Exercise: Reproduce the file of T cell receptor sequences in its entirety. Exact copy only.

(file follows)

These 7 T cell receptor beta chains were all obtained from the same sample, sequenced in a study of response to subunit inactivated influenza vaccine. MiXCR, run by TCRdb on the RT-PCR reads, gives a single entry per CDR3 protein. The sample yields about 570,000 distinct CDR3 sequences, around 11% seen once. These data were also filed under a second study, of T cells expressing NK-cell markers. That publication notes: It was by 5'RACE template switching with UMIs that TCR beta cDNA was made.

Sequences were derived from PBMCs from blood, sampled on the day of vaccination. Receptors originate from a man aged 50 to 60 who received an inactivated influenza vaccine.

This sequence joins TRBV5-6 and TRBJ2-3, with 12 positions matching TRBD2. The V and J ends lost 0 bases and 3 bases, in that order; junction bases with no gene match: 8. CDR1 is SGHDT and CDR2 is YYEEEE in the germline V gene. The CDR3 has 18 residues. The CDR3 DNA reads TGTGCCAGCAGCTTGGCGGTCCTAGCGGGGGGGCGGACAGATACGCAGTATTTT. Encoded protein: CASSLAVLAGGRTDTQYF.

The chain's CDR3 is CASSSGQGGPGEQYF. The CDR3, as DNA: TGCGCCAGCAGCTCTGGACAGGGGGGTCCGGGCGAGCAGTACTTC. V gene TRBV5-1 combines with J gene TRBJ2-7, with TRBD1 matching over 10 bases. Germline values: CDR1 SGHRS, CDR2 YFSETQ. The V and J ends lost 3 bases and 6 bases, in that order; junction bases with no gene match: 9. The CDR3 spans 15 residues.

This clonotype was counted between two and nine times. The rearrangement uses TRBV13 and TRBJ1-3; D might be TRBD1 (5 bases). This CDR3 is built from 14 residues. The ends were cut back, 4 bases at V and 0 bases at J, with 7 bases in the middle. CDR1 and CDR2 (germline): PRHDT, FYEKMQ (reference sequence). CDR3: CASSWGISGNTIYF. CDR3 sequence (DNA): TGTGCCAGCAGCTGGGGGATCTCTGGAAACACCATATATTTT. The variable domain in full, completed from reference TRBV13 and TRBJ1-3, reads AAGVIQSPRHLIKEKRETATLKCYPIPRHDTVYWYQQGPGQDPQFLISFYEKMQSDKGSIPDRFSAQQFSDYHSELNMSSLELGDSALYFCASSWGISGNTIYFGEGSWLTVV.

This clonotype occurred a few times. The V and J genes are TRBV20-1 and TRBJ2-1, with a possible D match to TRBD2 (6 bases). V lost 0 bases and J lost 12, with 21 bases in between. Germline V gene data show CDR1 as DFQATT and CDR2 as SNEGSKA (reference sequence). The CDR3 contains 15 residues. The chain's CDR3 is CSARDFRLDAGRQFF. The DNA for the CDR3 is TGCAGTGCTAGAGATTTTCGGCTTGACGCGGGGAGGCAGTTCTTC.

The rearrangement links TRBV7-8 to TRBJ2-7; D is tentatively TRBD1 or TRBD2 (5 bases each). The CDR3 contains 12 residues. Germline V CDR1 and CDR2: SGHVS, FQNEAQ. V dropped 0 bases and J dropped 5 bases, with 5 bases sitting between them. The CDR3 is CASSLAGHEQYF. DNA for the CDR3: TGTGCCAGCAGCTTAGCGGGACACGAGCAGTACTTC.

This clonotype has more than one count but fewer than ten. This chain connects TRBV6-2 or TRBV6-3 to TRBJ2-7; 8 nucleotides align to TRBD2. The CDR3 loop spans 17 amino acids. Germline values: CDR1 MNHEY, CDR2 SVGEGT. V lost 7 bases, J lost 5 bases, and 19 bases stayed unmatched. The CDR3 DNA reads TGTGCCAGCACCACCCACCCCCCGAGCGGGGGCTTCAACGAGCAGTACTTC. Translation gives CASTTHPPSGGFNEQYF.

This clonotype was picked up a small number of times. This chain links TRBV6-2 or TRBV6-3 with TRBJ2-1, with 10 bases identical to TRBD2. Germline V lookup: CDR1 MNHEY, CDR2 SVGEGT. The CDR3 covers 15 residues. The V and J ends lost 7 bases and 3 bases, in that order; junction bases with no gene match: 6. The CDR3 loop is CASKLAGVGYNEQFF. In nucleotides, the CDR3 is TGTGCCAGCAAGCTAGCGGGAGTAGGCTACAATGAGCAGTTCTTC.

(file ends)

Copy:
These 7 T cell receptor beta chains were all obtained from the same sample, sequenced in a study of response to subunit inactivated influenza vaccine. MiXCR, run by TCRdb on the RT-PCR reads, gives a single entry per CDR3 protein. The sample yields about 570,000 distinct CDR3 sequences, around 11% seen once. These data were also filed under a second study, of T cells expressing NK-cell markers. That publication notes: It was by 5'RACE template switching with UMIs that TCR beta cDNA was made.

Sequences were derived from PBMCs from blood, sampled on the day of vaccination. Receptors originate from a man aged 50 to 60 who received an inactivated influenza vaccine.

This sequence joins TRBV5-6 and TRBJ2-3, with 12 positions matching TRBD2. The V and J ends lost 0 bases and 3 bases, in that order; junction bases with no gene match: 8. CDR1 is SGHDT and CDR2 is YYEEEE in the germline V gene. The CDR3 has 18 residues. The CDR3 DNA reads TGTGCCAGCAGCTTGGCGGTCCTAGCGGGGGGGCGGACAGATACGCAGTATTTT. Encoded protein: CASSLAVLAGGRTDTQYF.

The chain's CDR3 is CASSSGQGGPGEQYF. The CDR3, as DNA: TGCGCCAGCAGCTCTGGACAGGGGGGTCCGGGCGAGCAGTACTTC. V gene TRBV5-1 combines with J gene TRBJ2-7, with TRBD1 matching over 10 bases. Germline values: CDR1 SGHRS, CDR2 YFSETQ. The V and J ends lost 3 bases and 6 bases, in that order; junction bases with no gene match: 9. The CDR3 spans 15 residues.

This clonotype was counted between two and nine times. The rearrangement uses TRBV13 and TRBJ1-3; D might be TRBD1 (5 bases). This CDR3 is built from 14 residues. The ends were cut back, 4 bases at V and 0 bases at J, with 7 bases in the middle. CDR1 and CDR2 (germline): PRHDT, FYEKMQ (reference sequence). CDR3: CASSWGISGNTIYF. CDR3 sequence (DNA): TGTGCCAGCAGCTGGGGGATCTCTGGAAACACCATATATTTT. The variable domain in full, completed from reference TRBV13 and TRBJ1-3, reads AAGVIQSPRHLIKEKRETATLKCYPIPRHDTVYWYQQGPGQDPQFLISFYEKMQSDKGSIPDRFSAQQFSDYHSELNMSSLELGDSALYFCASSWGISGNTIYFGEGSWLTVV.

This clonotype occurred a few times. The V and J genes are TRBV20-1 and TRBJ2-1, with a possible D match to TRBD2 (6 bases). V lost 0 bases and J lost 12, with 21 bases in between. Germline V gene data show CDR1 as DFQATT and CDR2 as SNEGSKA (reference sequence). The CDR3 contains 15 residues. The chain's CDR3 is CSARDFRLDAGRQFF. The DNA for the CDR3 is TGCAGTGCTAGAGATTTTCGGCTTGACGCGGGGAGGCAGTTCTTC.

The rearrangement links TRBV7-8 to TRBJ2-7; D is tentatively TRBD1 or TRBD2 (5 bases each). The CDR3 contains 12 residues. Germline V CDR1 and CDR2: SGHVS, FQNEAQ. V dropped 0 bases and J dropped 5 bases, with 5 bases sitting between them. The CDR3 is CASSLAGHEQYF. DNA for the CDR3: TGTGCCAGCAGCTTAGCGGGACACGAGCAGTACTTC.

This clonotype has more than one count but fewer than ten. This chain connects TRBV6-2 or TRBV6-3 to TRBJ2-7; 8 nucleotides align to TRBD2. The CDR3 loop spans 17 amino acids. Germline values: CDR1 MNHEY, CDR2 SVGEGT. V lost 7 bases, J lost 5 bases, and 19 bases stayed unmatched. The CDR3 DNA reads TGTGCCAGCACCACCCACCCCCCGAGCGGGGGCTTCAACGAGCAGTACTTC. Translation gives CASTTHPPSGGFNEQYF.

This clonotype was picked up a small number of times. This chain links TRBV6-2 or TRBV6-3 with TRBJ2-1, with 10 bases identical to TRBD2. Germline V lookup: CDR1 MNHEY, CDR2 SVGEGT. The CDR3 covers 15 residues. The V and J ends lost 7 bases and 3 bases, in that order; junction bases with no gene match: 6. The CDR3 loop is CASKLAGVGYNEQFF. In nucleotides, the CDR3 is TGTGCCAGCAAGCTAGCGGGAGTAGGCTACAATGAGCAGTTCTTC.